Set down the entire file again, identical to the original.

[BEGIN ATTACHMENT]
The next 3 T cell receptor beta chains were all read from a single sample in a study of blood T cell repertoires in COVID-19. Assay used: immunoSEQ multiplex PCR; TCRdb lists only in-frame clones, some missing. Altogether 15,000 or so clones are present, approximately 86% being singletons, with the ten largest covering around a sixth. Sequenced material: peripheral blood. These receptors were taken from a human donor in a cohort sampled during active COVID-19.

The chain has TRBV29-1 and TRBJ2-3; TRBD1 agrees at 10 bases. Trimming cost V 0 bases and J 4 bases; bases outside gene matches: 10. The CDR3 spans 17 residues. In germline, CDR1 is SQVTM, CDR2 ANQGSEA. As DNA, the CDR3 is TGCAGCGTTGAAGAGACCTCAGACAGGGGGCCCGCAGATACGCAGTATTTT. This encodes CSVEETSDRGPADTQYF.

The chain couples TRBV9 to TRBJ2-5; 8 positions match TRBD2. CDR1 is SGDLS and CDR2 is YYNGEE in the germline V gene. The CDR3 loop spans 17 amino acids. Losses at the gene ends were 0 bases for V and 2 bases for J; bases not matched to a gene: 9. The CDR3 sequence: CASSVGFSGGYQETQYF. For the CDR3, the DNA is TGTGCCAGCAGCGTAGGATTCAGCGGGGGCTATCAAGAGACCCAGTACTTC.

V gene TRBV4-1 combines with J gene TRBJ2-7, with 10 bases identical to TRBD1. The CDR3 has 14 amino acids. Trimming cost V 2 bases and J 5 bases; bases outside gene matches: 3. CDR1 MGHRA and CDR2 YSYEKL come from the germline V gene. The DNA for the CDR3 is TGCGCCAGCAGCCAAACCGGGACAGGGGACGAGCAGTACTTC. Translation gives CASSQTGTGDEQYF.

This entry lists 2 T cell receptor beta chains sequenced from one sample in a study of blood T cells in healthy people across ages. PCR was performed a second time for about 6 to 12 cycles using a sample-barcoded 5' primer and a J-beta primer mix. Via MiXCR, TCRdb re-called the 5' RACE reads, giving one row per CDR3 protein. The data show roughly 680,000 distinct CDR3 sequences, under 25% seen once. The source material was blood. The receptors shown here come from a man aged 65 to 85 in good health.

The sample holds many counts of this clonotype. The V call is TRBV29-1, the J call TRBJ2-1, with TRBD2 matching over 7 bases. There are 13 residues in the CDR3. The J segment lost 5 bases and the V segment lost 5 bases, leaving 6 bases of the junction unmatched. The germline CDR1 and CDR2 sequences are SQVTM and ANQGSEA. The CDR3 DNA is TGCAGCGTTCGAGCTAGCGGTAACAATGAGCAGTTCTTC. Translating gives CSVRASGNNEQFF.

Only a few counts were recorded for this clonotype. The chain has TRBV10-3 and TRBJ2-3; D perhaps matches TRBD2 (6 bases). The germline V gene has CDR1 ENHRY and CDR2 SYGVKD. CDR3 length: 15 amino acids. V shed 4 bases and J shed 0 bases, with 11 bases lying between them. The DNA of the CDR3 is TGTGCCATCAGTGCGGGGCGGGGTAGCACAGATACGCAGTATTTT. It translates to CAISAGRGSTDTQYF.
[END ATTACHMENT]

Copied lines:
The next 3 T cell receptor beta chains were all read from a single sample in a study of blood T cell repertoires in COVID-19. Assay used: immunoSEQ multiplex PCR; TCRdb lists only in-frame clones, some missing. Altogether 15,000 or so clones are present, approximately 86% being singletons, with the ten largest covering around a sixth. Sequenced material: peripheral blood. These receptors were taken from a human donor in a cohort sampled during active COVID-19.

The chain has TRBV29-1 and TRBJ2-3; TRBD1 agrees at 10 bases. Trimming cost V 0 bases and J 4 bases; bases outside gene matches: 10. The CDR3 spans 17 residues. In germline, CDR1 is SQVTM, CDR2 ANQGSEA. As DNA, the CDR3 is TGCAGCGTTGAAGAGACCTCAGACAGGGGGCCCGCAGATACGCAGTATTTT. This encodes CSVEETSDRGPADTQYF.

The chain couples TRBV9 to TRBJ2-5; 8 positions match TRBD2. CDR1 is SGDLS and CDR2 is YYNGEE in the germline V gene. The CDR3 loop spans 17 amino acids. Losses at the gene ends were 0 bases for V and 2 bases for J; bases not matched to a gene: 9. The CDR3 sequence: CASSVGFSGGYQETQYF. For the CDR3, the DNA is TGTGCCAGCAGCGTAGGATTCAGCGGGGGCTATCAAGAGACCCAGTACTTC.

V gene TRBV4-1 combines with J gene TRBJ2-7, with 10 bases identical to TRBD1. The CDR3 has 14 amino acids. Trimming cost V 2 bases and J 5 bases; bases outside gene matches: 3. CDR1 MGHRA and CDR2 YSYEKL come from the germline V gene. The DNA for the CDR3 is TGCGCCAGCAGCCAAACCGGGACAGGGGACGAGCAGTACTTC. Translation gives CASSQTGTGDEQYF.

This entry lists 2 T cell receptor beta chains sequenced from one sample in a study of blood T cells in healthy people across ages. PCR was performed a second time for about 6 to 12 cycles using a sample-barcoded 5' primer and a J-beta primer mix. Via MiXCR, TCRdb re-called the 5' RACE reads, giving one row per CDR3 protein. The data show roughly 680,000 distinct CDR3 sequences, under 25% seen once. The source material was blood. The receptors shown here come from a man aged 65 to 85 in good health.

The sample holds many counts of this clonotype. The V call is TRBV29-1, the J call TRBJ2-1, with TRBD2 matching over 7 bases. There are 13 residues in the CDR3. The J segment lost 5 bases and the V segment lost 5 bases, leaving 6 bases of the junction unmatched. The germline CDR1 and CDR2 sequences are SQVTM and ANQGSEA. The CDR3 DNA is TGCAGCGTTCGAGCTAGCGGTAACAATGAGCAGTTCTTC. Translating gives CSVRASGNNEQFF.

Only a few counts were recorded for this clonotype. The chain has TRBV10-3 and TRBJ2-3; D perhaps matches TRBD2 (6 bases). The germline V gene has CDR1 ENHRY and CDR2 SYGVKD. CDR3 length: 15 amino acids. V shed 4 bases and J shed 0 bases, with 11 bases lying between them. The DNA of the CDR3 is TGTGCCATCAGTGCGGGGCGGGGTAGCACAGATACGCAGTATTTT. It translates to CAISAGRGSTDTQYF.